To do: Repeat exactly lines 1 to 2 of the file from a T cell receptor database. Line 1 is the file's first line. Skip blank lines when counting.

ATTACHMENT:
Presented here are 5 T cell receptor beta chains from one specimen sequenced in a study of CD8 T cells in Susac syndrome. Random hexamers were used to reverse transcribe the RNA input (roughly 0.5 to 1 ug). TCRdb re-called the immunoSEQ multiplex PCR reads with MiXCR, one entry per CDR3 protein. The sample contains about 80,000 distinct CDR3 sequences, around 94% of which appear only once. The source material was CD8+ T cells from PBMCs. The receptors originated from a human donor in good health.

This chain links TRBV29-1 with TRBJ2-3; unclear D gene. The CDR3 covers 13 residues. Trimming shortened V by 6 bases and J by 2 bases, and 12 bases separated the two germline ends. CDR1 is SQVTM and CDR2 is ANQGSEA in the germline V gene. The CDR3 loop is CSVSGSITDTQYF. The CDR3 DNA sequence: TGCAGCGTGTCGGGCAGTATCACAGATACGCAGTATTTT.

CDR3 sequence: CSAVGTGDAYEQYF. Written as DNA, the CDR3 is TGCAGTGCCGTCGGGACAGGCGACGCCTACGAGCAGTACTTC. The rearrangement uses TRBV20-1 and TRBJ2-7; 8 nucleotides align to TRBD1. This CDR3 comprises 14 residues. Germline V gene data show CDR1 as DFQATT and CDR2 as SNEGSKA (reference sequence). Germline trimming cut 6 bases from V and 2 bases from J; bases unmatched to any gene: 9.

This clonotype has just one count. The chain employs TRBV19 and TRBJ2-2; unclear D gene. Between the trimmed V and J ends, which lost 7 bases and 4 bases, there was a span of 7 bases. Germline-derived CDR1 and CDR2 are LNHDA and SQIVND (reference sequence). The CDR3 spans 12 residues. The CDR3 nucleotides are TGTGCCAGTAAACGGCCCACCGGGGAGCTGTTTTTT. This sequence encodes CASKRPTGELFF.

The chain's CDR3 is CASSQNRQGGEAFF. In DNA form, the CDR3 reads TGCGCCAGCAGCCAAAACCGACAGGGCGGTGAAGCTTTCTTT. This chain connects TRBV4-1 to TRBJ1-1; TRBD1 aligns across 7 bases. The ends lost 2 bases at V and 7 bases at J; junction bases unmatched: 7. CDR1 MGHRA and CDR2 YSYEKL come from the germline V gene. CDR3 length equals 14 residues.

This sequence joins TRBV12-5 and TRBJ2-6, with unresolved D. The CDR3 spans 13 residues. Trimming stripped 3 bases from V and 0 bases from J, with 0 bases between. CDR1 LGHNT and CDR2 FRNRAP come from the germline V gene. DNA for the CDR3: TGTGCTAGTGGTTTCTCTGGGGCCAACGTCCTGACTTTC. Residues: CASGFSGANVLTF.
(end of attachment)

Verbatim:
Presented here are 5 T cell receptor beta chains from one specimen sequenced in a study of CD8 T cells in Susac syndrome. Random hexamers were used to reverse transcribe the RNA input (roughly 0.5 to 1 ug). TCRdb re-called the immunoSEQ multiplex PCR reads with MiXCR, one entry per CDR3 protein. The sample contains about 80,000 distinct CDR3 sequences, around 94% of which appear only once. The source material was CD8+ T cells from PBMCs. The receptors originated from a human donor in good health.

This chain links TRBV29-1 with TRBJ2-3; unclear D gene. The CDR3 covers 13 residues. Trimming shortened V by 6 bases and J by 2 bases, and 12 bases separated the two germline ends. CDR1 is SQVTM and CDR2 is ANQGSEA in the germline V gene. The CDR3 loop is CSVSGSITDTQYF. The CDR3 DNA sequence: TGCAGCGTGTCGGGCAGTATCACAGATACGCAGTATTTT.